“Hello,” she said with a voice like melodies coming from a harp, and he’d know. His momma played that instrument all her life. He grew up on classical music. Didn’t mean he liked it, but he was familiar with it.
Grunting because she took him by surprise, and Brent didn’t like surprises, he waved a hand at her car. “Got stuck, huh?”
She nodded, her eyes darting back to the engine. They were green eyes, wide, open, innocent and polished, like two spheres of jade set in a freckled, porcelain face. Even with the sinful flaws of the scars, she was a beautiful lady...a full bottom lip, a perky nose, and a petite, fragile frame. Brent experienced an unwelcome sense of protectiveness for her, and he didn’t even know her name.
“I think it finally died on me,” she said, staring down at her broken vehicle with helplessness.
“Did you call a tow?”
She laughed, and the sound filled him from the marrow out. “I don’t have a cell phone,” she said.
That surprised him...again. “No cell phone? That’s unusual in this day.”
“Money has been a little tight for me lately,” she commented, kicking the tire of her dilapidated car as to fortify her point. She raised those jade eyes to him. “Do you mind if I use yours? I’ll pay you for the charges, of course.”
At that, Brent grinned and shifted his weight to one leg. “Didn’t you say you were short on money?”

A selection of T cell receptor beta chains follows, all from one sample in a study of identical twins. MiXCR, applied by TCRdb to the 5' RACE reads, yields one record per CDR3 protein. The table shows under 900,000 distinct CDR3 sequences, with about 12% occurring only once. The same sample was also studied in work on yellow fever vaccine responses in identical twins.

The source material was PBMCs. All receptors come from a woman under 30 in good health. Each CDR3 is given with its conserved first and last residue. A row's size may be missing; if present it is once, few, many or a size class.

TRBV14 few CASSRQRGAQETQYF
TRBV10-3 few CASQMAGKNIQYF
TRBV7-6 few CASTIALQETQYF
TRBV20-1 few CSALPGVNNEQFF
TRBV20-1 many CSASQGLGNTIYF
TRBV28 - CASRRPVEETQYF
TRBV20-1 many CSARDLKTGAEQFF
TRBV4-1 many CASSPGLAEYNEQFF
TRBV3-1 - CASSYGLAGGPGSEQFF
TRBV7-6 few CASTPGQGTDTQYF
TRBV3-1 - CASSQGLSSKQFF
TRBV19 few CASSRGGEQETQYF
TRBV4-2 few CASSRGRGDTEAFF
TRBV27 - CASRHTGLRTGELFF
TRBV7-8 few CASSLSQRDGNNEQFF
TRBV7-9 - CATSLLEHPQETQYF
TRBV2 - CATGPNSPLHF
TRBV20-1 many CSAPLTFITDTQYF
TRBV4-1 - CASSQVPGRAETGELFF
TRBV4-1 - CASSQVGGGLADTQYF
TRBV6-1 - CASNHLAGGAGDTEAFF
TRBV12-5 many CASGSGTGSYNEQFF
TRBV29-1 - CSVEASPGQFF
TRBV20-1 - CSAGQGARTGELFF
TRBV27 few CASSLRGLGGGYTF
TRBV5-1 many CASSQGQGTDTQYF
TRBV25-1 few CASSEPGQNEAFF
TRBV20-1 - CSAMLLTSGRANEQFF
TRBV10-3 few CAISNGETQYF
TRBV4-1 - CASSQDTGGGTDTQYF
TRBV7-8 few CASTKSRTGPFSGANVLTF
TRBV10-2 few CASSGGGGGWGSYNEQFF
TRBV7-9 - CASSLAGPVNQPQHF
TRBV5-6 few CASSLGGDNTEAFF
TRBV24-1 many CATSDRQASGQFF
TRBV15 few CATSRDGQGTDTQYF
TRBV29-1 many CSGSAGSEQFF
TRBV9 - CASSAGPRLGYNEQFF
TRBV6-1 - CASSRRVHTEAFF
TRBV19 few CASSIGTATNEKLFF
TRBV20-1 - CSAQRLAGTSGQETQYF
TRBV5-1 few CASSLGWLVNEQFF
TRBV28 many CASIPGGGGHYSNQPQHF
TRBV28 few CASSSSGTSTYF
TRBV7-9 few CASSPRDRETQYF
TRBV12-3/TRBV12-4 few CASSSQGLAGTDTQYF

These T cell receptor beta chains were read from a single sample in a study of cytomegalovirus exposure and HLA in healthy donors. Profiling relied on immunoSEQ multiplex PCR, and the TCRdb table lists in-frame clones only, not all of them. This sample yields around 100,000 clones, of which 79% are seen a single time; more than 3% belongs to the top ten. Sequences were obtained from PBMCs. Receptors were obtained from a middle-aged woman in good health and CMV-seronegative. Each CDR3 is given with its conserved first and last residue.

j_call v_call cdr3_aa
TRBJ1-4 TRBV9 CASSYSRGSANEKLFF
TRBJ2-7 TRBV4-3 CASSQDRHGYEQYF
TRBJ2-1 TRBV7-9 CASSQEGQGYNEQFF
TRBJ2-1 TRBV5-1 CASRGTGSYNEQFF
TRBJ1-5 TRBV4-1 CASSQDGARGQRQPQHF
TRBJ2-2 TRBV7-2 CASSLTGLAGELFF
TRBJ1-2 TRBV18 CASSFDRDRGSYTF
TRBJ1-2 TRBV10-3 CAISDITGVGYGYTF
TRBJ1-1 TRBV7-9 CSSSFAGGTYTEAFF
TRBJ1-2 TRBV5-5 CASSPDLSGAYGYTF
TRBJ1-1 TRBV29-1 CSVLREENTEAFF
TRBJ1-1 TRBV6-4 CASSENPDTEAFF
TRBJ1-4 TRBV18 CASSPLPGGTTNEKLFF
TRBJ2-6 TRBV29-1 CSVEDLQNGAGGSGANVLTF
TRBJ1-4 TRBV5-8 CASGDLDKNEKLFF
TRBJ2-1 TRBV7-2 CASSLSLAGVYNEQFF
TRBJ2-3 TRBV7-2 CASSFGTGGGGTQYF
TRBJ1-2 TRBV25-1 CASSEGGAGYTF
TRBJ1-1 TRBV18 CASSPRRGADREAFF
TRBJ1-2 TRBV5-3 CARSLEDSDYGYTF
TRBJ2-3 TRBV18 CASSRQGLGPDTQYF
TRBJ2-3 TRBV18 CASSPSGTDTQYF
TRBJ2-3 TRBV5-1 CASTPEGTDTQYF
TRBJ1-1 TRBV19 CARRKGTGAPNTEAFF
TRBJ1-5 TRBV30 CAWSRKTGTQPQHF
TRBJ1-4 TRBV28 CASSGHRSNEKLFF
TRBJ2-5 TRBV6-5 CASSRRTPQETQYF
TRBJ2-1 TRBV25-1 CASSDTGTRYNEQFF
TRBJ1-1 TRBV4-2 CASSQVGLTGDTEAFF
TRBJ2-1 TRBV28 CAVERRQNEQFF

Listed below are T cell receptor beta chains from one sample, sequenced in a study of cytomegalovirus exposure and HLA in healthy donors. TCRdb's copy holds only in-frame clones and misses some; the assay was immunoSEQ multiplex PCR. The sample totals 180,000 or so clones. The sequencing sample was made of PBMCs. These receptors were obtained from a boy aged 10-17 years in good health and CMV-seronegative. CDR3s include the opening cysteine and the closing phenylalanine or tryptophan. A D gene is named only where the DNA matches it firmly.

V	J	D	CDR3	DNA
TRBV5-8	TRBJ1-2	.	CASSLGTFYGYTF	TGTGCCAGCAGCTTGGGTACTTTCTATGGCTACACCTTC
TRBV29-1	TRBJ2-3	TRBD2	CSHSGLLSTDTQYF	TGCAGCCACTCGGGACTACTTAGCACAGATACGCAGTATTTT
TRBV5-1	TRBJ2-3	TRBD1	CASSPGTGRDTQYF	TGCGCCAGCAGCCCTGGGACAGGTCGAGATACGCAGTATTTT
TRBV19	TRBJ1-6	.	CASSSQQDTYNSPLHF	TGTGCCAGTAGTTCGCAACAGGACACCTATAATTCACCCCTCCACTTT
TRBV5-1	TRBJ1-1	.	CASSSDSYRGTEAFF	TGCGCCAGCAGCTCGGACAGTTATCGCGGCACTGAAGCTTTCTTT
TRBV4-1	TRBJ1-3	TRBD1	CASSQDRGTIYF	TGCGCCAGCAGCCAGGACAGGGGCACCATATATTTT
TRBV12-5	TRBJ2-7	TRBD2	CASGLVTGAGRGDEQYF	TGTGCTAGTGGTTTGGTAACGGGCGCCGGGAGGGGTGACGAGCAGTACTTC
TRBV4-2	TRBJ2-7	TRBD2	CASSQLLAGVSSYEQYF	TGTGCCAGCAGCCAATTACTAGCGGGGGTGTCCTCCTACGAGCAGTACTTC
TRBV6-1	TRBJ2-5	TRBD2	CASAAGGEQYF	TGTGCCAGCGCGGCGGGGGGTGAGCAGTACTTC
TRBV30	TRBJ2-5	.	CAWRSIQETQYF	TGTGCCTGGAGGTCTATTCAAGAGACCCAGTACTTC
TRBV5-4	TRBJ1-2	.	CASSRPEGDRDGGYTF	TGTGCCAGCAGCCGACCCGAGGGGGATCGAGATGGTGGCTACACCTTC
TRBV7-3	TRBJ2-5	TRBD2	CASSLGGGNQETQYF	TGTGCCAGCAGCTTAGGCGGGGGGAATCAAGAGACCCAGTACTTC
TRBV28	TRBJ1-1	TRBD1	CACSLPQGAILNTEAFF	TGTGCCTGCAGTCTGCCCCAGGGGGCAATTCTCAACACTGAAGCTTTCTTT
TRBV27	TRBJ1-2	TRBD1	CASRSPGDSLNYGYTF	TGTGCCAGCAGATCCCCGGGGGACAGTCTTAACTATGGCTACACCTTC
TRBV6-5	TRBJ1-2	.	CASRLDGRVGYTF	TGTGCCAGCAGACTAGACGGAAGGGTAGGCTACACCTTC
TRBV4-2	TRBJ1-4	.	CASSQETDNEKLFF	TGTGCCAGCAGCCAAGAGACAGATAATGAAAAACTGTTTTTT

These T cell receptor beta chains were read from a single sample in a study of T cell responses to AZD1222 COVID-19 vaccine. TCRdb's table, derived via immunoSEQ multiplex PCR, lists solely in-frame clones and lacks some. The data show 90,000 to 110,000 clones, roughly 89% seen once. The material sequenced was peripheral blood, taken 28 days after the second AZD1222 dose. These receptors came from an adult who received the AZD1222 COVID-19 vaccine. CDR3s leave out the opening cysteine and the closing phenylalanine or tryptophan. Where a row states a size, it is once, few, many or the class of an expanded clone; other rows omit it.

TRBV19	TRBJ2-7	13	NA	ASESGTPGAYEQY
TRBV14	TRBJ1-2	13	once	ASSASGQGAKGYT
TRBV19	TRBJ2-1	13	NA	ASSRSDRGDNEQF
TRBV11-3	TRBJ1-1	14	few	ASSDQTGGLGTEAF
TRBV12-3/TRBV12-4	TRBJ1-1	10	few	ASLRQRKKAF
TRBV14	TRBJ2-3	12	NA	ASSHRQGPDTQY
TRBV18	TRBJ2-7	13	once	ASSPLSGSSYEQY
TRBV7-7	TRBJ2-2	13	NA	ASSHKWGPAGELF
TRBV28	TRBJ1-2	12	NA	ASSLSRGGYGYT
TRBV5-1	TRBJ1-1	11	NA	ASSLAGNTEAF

She blinked rapidly and looked off down the road in the direction she’d been heading. “I’ve recently received a few extra dollars.”
Now, normally, something like that would please a person. Extra money was always a good thing, but she said it as if her few extra dollars came with a death sentence.
“No charge,” he said, unclipping his phone from his belt and handing it to her. She reached out her left hand and more scars defected it. Brent wondered if that whole side of her body was covered with them.
“Thank you,” she murmured and made her call. Brent walked around to the front of her car and peeked under the hood as she talked to a towing company. He wasn’t a prime mechanic by no means, but he figured pretty quickly her problem. Oil splatters dotted the entire engine, and it looked as though most of the hoses were just about rotted through. There was no saving this heap of junk.
She ended her call and handed over his phone again. “Thank you,” she said again. “It was very nice of you to help me out.” Brent lowered the hood and watched as she retrieved her purse from the inside, leaving the keys in the ignition. Then she nodded and started to walk.
“Hey, aren’t you going to wait for the tow truck?”
She paused and licked her bottom lip. “Um...no. I don’t really care what happens to it.” She looked up at the darkening sky. A spring rain was coming. Brent could smell the extra moisture in the air. “I’m meeting someone, so I need to get going.”
“You’re gonna walk?” He glanced down at her shoes. She wore plain black heels that had seen better days, but they were still heels nonetheless.
“It’s not far,” she commented. “Thank you again.” And she walked away, stumbling on the gravel alongside the road. Brent frowned at her. She obviously didn’t want to wait for a ride to wherever she was going, but he wasn’t in the habit of playing taxi with his deputy’s cruiser.
Still...his momma raised him better. Florence Poole had a sixth sense when it came to her children’s going ons. Even if no one else knew he ignored this deserted woman, his momma would find out. And that won’t be a pretty conversation.
Brent exhaled heavily. Already, she managed to cover a lot of ground while he stood there like a lump on a log and deliberated. He got back in his car and drove up to her. She slowed down as he rolled down the passenger window. “Can I give you a lift?” he asked. She bent to peer through the window at him.